By Carol Damian
Catalogue text Elite Fine Art Gallery, October 1997


Great waves of rolling surf crash upon the pure white sands of an Island paradise, threatening its very existence with their awesome power and frightening sounds. The beauty of nature’s unbridled force is echoed in the brilliant turquoise of sea and sky. The imas itsage is so vividly real, one can taste the spray of salt as the pounding drums on relentlessly. The fury of the sea is beating home the might of nature, and a message of loss. When the sea subsides and the trees are again visible, only dreams and nostalgic visions will remain.

For Luis Vega, the visions and sounds of nature’s force and beauty have inspired meticulously painted I and and seascapes. However, It is his own imagination that takes them above and beyond the truly above representational into the poetic realm of romantic fantasy. While the emotions that inspired them may have been the result of real experiences in real places (the Island of Cuba and the experience of exile in particular), and the actual structure of moving water, sky and clouds was observed and recorded by him, he has changed their intention. Now, Luis Vega is recording not only their physical formations, he is recording his deepest intuitions and memories. In confronting the very personal loss of his beautiful tropical homeland, he turns to universal and romantic ideas about nature. He expresses not merely the ageless theme of nature before man has tamed her, but the forces of nature rising in revolt against man with his absurd pretense to ignore them or use them for ignoble purposes. Nature on the Island of Cuba, lost it not literally destroyed, takes on a metaphorical purpose that transcends the necessity for any social or political narration.

Luis Vega’s vision is pantheistic. Everything in nature is given life, and revered, with the stroke of a brush. If only in his dreams, each magnificent panorama is captured with extraordinary veracity. Idyllic views of a tropical world, surrounded by water and ringed by mountains, expand into far-reaching vistas lit by the glow of a setting sun. With exceptional patience, Luis Vega paints every leaf, every palm frond and every tiny ripple of water with an obsessive attention to detail and insatiable curiosity about their very original and place in nature’s scheme, all the while questioning man’s place as well. Classical composition all arrangements use trees to frame the foreground with convincing accuracy, fuse the central motifs into the water-laden middle ground and dissolve the distance into the mist of the horizon. Nature has been put in order by the artist, perhaps as a final effort to salvage what is becoming more and more remote. Is he capturing in tangible form what can only now be just a dream? Is his search for the extraordinary in nature a way to quell his fears that the island will disappear forever if he does not record its every details? If nature is given new life with imaginative and fantastic depictions, will she remain at list in his memory?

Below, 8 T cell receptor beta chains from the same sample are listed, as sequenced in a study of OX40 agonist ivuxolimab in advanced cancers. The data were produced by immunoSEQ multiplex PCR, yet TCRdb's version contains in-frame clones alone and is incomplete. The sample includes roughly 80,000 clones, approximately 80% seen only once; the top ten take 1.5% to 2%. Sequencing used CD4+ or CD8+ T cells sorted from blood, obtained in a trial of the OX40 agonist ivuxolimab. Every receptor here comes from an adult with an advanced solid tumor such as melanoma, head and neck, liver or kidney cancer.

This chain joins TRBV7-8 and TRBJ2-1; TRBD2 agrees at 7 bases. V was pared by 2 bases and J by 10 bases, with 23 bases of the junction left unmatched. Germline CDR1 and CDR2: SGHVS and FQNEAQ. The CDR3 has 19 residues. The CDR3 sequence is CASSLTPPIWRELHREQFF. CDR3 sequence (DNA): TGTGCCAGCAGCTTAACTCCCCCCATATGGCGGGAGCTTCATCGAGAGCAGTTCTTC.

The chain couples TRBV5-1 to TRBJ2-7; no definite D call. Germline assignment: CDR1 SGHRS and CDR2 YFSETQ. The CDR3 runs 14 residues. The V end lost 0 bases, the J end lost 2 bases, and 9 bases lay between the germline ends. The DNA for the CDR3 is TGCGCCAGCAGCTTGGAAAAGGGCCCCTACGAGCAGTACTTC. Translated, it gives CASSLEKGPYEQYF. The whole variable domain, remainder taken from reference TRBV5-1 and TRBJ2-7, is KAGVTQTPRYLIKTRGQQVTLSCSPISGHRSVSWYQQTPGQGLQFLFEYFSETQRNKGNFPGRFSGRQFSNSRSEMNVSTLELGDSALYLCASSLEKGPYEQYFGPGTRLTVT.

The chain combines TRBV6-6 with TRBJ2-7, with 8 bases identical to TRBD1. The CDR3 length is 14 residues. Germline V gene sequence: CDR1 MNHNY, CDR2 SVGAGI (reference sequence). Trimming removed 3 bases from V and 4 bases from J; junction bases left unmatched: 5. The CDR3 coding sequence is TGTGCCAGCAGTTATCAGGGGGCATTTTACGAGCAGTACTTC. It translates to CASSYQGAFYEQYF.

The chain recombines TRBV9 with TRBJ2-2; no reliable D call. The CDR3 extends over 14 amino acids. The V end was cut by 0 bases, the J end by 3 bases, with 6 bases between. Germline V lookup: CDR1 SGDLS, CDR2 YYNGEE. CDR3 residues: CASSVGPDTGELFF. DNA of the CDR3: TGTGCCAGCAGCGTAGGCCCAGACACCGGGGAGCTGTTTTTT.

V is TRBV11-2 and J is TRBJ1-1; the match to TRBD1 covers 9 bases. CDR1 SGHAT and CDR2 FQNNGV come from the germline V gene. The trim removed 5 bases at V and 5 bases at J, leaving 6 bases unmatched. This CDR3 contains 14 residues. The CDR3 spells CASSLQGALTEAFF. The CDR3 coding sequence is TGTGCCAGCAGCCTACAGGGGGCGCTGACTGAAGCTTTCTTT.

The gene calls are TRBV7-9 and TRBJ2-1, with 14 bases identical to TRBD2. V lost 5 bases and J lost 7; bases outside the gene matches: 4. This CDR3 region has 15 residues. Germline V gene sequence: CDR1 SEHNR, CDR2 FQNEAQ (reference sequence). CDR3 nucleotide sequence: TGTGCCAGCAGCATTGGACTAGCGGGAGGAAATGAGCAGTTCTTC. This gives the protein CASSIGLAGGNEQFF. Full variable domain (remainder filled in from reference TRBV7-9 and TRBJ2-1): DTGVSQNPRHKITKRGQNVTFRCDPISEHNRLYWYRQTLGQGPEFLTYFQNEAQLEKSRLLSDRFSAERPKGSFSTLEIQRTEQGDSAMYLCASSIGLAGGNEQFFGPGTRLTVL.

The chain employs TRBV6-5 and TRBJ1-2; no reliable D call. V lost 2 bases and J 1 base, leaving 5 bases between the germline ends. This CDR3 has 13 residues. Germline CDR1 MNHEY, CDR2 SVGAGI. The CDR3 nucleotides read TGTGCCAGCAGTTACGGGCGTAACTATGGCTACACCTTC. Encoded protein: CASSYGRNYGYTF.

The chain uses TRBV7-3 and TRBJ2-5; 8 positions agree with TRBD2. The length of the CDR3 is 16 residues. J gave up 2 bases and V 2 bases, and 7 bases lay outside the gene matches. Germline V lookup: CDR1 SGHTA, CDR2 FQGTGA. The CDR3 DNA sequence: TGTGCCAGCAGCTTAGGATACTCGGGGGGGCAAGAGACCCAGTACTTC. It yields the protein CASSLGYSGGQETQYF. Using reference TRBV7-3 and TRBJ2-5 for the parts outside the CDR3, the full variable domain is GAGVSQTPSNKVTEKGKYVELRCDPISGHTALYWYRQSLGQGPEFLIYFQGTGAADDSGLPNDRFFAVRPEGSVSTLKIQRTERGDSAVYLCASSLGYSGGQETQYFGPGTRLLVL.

Through the interplay of the conscious and unconscious, the real and the imagined, Luis Vega paints luminous skies, sunlit clouds and fantastic tree forms that are mesmerizing recreations inspired by the wondrous vegetation of his lost world. Exotic trees are especially awesome as they writhe and surge like monsters rising out of a primeval jungle. They twist in the wind and emerge out of monumental cloud formations like creatures of fierce anthropomorphic supremacy dominating the land and sea below. They may be drifting and rootless, no longer attached to the earth below but now part of the sky above  Perhaps metaphors for his own voyage into exile and feeling of detachment, the trees do not appear to be distressed by their new position. Finding a new environment, their gnarled trunks move on to the next level of existence.

In the mangroves of tropical swamps, other strange tree forms dance in the water, their naturally distorted shapes posed eerily against the radiant blue-greens of the water and sky. Like elegant ballerinas, they poise to welcome the torrential rush of a waterfall out of the quiet. Each windswept branch and searching root seems to have a life of its own. In the never-ending cycle of life, trees perform as magical accompaniments to the rhythms of nature. Their human like mannerisms are in marked contrast to the gray sheen of the stones piled on the shore. Vestiges of the passage of time surging tides, the bleak polish of the stones may be prophetic of a desolate future for the island, without life and its once lush vegetation. The profusion of the tropical landscape, organic and inorganic, reflects Luis Vega’s own need to lose himself through painting, as one could hope lo escape the vicissitudes of life in the impenetrable depths of the forest.

With optically persuasive attention to surfaces and textures, Luis Vega lures the viewer into his tropical scenery while provoking numerous questions about the art of painting, as well as the meaning of the subjects portrayed. His paintings exceed the merely pictorial depictions of the real world. They are not facsimile reproductions of alluring scenery. Although he appears to record with photographic accuracy the minutiae of the landscape, his skills with composition and his ability to make decisions regarding nature’s re-creation and rearrangement, allow him to achieve a higher sense of perceptual reality. Drenched in nostalgia, each meticulously painted, light-suffused scene invokes a sense of the meditative pastoral beauty that has long been purged from modernist aesthetics. Eager to reveal the radiance present in nature on a universal as well as a personal level, Luis Vega is able to elevate his images above the ordinary and into the realm of dreams and emotional expression.